An object sliding down a frictionless ramp will achieve the same velocity at the bottom, regardless of size, shape or material. Things get more complicated if the object is required to roll down the ramp. For an object made of one homogeneous material, a solid sphere is the simple shape that will give the fastest speed at the bottom of the ramp, regardless of the material used.
Given the above:
You are to create a “blob” to roll (without sliding) down a long (>>1m) frictionless ramp using only gravity. The blob must fit inside a 12cm cube and weigh exactly 1kg. You are allowed to use any number of “real” materials (real = something you could buy at a retail store although you may have to transform it to your desired shape - just do this without resorting to magic or Star Trek technology). Give the materials, key material properties (e.g. density) and shape(s)/size(s) that would maximize the speed of the blob as it reaches the bottom of the ramp. Note: the blob must actually be able to roll, all parts at the same angular velocity, in case that’s not clear.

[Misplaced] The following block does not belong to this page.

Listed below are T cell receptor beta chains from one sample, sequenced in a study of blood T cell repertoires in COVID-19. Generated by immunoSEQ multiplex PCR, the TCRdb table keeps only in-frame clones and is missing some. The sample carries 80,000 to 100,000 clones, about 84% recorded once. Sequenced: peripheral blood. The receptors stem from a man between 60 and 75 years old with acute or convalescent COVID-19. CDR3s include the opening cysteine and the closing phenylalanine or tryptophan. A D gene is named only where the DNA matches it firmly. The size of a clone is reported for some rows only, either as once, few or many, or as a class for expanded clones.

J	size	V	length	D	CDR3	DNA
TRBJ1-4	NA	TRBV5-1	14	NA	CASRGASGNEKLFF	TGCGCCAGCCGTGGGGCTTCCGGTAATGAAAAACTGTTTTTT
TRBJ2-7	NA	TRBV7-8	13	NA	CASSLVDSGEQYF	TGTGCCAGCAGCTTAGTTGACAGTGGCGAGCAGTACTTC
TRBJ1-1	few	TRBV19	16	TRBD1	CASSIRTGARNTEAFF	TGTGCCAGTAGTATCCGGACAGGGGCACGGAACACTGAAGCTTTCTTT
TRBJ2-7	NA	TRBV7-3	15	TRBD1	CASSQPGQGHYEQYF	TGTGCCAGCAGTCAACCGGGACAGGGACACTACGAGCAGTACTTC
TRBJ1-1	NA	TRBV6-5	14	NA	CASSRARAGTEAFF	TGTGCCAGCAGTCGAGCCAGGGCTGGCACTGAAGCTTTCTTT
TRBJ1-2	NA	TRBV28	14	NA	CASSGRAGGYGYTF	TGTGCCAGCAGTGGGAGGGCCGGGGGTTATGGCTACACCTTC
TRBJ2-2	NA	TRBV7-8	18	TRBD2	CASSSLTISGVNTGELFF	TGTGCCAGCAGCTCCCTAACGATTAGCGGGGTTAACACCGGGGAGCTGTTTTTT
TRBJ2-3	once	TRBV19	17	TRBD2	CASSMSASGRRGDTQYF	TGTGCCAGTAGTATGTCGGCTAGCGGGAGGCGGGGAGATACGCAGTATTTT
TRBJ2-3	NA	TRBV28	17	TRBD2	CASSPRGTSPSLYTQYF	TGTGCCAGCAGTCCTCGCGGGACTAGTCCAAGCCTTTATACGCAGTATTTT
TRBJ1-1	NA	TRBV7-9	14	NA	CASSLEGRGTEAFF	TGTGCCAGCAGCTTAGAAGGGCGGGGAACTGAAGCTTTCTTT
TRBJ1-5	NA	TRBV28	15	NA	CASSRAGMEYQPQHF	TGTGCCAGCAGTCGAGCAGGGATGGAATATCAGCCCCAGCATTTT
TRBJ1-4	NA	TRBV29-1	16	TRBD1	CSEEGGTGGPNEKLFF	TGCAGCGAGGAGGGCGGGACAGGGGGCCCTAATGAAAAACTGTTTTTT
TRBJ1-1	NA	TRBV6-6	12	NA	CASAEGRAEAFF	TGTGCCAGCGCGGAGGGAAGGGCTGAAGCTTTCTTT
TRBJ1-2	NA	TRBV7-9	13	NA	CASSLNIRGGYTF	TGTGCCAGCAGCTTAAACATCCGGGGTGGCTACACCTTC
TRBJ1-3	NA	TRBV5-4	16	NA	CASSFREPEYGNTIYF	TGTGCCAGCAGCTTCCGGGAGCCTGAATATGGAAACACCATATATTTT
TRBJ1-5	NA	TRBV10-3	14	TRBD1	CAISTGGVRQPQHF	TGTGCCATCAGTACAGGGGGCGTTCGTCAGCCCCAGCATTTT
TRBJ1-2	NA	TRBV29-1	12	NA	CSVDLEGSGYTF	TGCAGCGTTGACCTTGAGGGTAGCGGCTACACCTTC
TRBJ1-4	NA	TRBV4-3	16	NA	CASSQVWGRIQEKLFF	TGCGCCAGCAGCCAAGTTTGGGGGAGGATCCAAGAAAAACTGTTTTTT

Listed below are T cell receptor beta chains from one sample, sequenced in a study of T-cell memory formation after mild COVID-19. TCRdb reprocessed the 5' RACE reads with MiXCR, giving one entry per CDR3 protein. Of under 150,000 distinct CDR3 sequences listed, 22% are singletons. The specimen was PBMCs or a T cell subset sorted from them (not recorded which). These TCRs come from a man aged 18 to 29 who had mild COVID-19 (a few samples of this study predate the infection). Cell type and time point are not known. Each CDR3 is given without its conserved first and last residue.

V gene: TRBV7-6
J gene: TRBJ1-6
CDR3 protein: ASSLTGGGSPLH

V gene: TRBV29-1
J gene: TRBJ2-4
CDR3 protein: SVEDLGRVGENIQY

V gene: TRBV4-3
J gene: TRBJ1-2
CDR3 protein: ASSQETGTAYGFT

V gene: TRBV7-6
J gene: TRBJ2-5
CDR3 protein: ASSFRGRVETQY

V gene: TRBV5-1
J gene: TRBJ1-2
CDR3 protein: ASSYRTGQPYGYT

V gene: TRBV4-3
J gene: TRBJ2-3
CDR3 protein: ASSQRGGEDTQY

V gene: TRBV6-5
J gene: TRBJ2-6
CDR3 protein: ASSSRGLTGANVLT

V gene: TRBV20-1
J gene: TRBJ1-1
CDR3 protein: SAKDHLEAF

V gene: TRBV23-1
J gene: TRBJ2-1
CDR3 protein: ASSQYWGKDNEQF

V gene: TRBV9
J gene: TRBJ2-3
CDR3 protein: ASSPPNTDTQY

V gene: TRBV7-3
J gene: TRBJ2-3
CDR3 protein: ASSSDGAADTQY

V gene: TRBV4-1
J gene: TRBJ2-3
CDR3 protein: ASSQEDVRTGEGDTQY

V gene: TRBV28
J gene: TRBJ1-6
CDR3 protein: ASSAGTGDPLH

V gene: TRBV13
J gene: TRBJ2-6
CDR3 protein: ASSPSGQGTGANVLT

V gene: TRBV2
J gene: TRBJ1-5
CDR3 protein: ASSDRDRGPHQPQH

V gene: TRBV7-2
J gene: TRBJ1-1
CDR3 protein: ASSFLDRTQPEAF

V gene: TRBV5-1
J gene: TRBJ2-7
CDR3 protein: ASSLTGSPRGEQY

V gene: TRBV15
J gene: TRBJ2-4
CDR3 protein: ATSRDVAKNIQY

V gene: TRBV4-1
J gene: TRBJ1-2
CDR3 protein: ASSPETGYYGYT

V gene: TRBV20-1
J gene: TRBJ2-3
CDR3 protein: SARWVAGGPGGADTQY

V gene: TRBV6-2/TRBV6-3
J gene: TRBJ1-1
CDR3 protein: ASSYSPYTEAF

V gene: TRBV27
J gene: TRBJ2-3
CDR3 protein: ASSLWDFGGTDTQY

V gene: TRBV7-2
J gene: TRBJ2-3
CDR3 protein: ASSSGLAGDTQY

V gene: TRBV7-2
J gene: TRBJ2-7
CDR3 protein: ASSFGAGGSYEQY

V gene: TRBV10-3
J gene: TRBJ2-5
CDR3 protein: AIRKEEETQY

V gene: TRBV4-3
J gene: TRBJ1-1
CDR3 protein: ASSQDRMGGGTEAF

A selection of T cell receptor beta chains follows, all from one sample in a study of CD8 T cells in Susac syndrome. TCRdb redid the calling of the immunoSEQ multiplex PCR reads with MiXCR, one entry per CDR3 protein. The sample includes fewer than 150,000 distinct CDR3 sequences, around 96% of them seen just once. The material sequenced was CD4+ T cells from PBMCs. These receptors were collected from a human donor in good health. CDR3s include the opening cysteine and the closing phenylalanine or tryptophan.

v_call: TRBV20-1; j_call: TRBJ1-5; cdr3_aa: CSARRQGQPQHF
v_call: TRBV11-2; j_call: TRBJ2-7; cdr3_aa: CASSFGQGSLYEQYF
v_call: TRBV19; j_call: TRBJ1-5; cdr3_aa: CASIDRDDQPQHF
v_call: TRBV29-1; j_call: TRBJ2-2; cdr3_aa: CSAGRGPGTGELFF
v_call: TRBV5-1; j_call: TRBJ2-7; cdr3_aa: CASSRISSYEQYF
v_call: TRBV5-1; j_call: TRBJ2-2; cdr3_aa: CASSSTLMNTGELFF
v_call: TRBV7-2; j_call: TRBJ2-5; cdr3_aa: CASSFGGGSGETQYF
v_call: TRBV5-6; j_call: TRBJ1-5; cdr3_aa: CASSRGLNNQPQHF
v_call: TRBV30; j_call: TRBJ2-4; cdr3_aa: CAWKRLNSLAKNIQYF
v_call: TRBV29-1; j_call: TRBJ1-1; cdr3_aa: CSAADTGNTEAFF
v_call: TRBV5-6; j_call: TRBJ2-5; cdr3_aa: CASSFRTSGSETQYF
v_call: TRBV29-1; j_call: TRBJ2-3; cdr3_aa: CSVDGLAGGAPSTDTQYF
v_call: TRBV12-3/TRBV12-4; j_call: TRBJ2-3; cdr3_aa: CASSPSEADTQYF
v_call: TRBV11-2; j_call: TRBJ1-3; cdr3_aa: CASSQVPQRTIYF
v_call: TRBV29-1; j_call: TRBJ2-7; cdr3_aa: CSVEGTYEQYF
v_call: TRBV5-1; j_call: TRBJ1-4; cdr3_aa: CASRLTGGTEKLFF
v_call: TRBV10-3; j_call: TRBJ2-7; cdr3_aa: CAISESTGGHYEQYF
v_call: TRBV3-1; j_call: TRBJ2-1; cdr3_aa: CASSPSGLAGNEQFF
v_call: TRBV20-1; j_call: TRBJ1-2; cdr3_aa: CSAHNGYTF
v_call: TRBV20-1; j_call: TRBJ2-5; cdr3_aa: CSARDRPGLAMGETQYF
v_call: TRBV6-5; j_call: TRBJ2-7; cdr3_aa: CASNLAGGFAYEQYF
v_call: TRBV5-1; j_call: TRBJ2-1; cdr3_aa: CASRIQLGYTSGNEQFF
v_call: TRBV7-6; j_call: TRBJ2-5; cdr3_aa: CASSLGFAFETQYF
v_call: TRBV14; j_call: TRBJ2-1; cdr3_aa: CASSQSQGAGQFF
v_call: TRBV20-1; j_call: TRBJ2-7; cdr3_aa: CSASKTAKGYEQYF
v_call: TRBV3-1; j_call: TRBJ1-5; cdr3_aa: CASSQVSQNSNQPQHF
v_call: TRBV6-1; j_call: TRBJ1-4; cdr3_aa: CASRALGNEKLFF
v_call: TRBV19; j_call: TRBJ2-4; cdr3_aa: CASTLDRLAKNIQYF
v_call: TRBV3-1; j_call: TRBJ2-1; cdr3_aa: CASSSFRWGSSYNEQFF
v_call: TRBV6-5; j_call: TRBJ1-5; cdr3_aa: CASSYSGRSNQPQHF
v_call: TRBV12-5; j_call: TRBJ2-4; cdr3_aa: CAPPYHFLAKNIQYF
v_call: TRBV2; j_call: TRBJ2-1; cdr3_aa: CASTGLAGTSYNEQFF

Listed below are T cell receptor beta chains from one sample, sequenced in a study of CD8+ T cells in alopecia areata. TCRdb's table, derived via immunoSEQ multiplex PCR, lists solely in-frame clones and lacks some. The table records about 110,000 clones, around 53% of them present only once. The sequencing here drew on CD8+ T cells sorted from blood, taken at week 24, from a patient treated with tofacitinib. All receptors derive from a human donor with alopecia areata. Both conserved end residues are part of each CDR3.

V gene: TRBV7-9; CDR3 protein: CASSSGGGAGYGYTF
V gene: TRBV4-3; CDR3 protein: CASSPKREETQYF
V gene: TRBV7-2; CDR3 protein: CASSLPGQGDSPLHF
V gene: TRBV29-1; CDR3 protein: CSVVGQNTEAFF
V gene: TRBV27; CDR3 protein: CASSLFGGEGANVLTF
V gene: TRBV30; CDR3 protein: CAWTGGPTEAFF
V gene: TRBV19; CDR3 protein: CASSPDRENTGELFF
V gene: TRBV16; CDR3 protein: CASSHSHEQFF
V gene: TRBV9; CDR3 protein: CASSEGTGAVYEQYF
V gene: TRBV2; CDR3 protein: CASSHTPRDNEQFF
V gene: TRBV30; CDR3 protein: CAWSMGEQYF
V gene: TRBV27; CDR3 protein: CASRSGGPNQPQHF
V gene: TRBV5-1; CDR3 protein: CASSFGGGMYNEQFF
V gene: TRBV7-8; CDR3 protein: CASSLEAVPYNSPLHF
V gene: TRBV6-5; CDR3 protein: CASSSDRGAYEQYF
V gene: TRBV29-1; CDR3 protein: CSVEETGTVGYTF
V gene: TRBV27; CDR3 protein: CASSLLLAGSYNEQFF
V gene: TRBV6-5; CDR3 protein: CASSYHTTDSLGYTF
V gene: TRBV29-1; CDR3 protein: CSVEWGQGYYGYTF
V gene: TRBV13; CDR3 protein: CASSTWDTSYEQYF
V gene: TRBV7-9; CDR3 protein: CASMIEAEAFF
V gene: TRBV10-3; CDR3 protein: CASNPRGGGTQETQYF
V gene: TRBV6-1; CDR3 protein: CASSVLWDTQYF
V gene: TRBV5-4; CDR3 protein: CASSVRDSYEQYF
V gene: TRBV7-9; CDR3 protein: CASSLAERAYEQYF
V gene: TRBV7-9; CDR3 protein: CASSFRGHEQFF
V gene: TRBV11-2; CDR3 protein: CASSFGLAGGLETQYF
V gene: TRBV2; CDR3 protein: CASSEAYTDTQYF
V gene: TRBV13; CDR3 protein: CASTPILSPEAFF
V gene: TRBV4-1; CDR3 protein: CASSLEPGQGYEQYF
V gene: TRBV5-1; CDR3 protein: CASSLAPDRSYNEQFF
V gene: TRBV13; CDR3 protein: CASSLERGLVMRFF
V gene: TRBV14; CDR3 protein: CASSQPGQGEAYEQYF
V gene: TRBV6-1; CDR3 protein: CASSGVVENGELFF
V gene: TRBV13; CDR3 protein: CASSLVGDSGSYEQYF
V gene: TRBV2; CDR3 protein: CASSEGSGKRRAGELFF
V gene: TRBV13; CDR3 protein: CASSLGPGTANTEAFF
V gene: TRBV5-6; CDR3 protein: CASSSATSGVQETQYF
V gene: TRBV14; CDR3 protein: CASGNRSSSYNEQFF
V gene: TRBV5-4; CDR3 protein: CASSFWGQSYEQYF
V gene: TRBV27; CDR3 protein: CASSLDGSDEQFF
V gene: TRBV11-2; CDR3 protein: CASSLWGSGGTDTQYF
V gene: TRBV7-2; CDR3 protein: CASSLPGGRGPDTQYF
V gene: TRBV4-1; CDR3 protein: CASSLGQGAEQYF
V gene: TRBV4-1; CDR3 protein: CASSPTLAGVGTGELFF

(In reply to On a roll
If it has to fit in a cube that's 12cm per side I think you can fit a thin disk that's larger than 12cm in diameter. An axle that is perpendicular to the plane the disk lies in would pass through opposite corners of the cube.
If you make the disk of a stiff, light material like the plastic that CDs are made of then insert a massive axle through the middle that's as small in diameter as possible to make up the 1kg weight and long enough so that it just fits in the cube (if my math is right 20.785cm) then you maximize the mass at the center of the disk.
The only problem is balancing this thin disk with a wide massive axle in order to get it rolling and keep it rolling without falling over.
Posted by Erik O.
on 2007-02-01 11:41:25